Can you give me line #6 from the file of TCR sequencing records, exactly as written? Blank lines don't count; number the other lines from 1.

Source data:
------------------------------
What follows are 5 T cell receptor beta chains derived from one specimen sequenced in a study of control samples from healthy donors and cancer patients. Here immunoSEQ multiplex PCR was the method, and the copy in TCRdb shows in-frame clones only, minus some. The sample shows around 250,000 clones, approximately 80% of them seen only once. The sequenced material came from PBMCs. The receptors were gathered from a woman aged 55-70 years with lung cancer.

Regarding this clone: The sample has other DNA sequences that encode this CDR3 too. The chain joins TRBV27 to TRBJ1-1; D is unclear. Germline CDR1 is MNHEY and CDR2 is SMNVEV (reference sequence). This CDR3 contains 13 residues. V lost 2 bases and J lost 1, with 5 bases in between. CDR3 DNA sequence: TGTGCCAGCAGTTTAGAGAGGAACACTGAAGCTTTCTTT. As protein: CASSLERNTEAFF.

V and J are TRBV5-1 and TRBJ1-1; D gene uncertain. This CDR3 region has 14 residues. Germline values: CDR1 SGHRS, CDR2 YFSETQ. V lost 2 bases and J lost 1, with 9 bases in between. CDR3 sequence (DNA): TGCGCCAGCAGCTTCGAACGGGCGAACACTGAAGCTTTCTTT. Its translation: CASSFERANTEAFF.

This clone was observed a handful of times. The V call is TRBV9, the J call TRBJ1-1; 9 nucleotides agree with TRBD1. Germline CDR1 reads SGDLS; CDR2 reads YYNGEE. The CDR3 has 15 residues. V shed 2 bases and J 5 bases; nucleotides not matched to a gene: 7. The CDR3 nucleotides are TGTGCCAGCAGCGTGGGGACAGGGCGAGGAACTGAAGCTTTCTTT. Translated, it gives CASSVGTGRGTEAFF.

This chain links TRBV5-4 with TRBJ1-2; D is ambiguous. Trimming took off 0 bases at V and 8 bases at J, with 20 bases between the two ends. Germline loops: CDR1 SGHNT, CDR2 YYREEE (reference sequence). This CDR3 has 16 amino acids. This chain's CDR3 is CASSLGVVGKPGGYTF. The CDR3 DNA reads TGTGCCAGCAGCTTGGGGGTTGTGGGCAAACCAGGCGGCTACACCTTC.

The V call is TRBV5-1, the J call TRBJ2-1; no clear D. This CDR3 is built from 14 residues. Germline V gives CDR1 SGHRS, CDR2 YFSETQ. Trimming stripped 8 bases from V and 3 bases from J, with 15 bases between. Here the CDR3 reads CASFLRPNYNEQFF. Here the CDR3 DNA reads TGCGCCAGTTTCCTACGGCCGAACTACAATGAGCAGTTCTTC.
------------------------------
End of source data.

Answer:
The V call is TRBV5-1, the J call TRBJ2-1; no clear D. This CDR3 is built from 14 residues. Germline V gives CDR1 SGHRS, CDR2 YFSETQ. Trimming stripped 8 bases from V and 3 bases from J, with 15 bases between. Here the CDR3 reads CASFLRPNYNEQFF. Here the CDR3 DNA reads TGCGCCAGTTTCCTACGGCCGAACTACAATGAGCAGTTCTTC.